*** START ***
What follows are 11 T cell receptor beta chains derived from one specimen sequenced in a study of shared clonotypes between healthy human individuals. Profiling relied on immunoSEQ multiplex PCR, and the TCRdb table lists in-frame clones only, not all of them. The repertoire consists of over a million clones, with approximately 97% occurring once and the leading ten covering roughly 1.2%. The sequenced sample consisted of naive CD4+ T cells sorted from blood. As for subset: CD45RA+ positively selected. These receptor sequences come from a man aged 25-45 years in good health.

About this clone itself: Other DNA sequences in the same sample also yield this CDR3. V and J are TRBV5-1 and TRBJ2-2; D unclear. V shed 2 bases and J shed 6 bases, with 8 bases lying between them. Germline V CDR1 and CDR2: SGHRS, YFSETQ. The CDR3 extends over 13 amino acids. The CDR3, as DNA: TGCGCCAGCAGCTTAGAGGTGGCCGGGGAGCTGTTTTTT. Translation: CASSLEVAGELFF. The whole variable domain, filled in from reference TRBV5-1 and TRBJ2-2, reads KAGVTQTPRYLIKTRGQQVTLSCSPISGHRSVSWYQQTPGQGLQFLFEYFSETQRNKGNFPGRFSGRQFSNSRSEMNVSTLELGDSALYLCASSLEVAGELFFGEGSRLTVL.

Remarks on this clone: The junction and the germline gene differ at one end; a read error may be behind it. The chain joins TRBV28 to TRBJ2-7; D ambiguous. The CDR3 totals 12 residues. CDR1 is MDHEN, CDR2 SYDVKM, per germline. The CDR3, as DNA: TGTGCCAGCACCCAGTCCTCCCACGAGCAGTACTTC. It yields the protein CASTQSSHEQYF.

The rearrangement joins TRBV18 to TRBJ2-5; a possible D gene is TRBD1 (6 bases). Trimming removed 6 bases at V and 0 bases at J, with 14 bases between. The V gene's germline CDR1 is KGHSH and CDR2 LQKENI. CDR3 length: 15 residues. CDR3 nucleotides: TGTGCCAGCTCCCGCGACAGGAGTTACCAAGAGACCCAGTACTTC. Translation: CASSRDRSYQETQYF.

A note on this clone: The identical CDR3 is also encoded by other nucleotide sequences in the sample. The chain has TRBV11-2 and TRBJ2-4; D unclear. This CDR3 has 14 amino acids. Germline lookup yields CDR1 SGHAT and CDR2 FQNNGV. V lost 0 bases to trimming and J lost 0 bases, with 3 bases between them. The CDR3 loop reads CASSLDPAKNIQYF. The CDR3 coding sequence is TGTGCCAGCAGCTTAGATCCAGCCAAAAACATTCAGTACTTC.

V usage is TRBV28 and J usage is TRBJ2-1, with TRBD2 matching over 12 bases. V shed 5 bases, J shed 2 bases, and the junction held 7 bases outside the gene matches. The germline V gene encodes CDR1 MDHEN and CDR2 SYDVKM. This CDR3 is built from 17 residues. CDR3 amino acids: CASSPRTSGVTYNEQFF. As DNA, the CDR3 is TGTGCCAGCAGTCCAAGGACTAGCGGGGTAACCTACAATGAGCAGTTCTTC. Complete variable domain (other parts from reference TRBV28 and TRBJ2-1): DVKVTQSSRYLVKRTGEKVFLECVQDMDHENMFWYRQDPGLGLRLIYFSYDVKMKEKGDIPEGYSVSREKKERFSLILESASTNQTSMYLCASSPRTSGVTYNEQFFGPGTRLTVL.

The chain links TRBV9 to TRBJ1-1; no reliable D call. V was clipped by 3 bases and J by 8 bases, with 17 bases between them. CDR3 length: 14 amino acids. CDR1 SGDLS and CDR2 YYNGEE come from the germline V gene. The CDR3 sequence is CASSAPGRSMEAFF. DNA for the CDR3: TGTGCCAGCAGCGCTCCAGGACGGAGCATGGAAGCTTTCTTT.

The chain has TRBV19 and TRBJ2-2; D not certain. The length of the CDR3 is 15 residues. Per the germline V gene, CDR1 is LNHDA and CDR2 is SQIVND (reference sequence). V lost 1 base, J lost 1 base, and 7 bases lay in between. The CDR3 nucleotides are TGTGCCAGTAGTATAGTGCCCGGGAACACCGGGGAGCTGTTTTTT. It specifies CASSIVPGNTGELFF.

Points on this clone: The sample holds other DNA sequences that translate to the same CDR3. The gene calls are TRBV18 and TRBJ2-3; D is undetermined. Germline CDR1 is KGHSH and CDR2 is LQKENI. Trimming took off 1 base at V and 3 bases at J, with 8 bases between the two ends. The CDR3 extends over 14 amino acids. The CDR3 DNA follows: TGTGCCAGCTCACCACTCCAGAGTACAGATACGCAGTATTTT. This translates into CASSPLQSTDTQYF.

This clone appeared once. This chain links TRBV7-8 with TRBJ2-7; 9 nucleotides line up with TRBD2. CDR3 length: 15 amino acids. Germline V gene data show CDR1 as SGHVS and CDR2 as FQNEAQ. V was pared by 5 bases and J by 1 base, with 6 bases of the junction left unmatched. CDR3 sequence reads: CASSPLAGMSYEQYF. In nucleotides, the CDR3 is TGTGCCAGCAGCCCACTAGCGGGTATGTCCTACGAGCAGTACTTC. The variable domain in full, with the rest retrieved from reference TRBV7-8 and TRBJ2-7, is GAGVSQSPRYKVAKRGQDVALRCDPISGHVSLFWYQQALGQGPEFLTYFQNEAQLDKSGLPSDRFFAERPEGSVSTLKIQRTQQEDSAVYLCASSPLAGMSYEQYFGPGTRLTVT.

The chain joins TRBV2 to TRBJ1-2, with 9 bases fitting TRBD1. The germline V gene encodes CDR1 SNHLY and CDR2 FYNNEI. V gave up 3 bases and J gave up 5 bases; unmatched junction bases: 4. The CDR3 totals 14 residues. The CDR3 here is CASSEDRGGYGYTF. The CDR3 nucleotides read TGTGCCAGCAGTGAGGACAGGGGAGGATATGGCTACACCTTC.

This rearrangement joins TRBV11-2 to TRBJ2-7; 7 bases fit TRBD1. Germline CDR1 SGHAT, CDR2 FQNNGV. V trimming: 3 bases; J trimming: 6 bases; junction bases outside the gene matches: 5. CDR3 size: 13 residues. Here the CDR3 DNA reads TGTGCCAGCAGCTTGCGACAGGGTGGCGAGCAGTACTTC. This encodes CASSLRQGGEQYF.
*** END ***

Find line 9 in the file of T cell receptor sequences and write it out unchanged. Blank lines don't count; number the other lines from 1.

Points on this clone: The sample holds other DNA sequences that translate to the same CDR3. The gene calls are TRBV18 and TRBJ2-3; D is undetermined. Germline CDR1 is KGHSH and CDR2 is LQKENI. Trimming took off 1 base at V and 3 bases at J, with 8 bases between the two ends. The CDR3 extends over 14 amino acids. The CDR3 DNA follows: TGTGCCAGCTCACCACTCCAGAGTACAGATACGCAGTATTTT. This translates into CASSPLQSTDTQYF.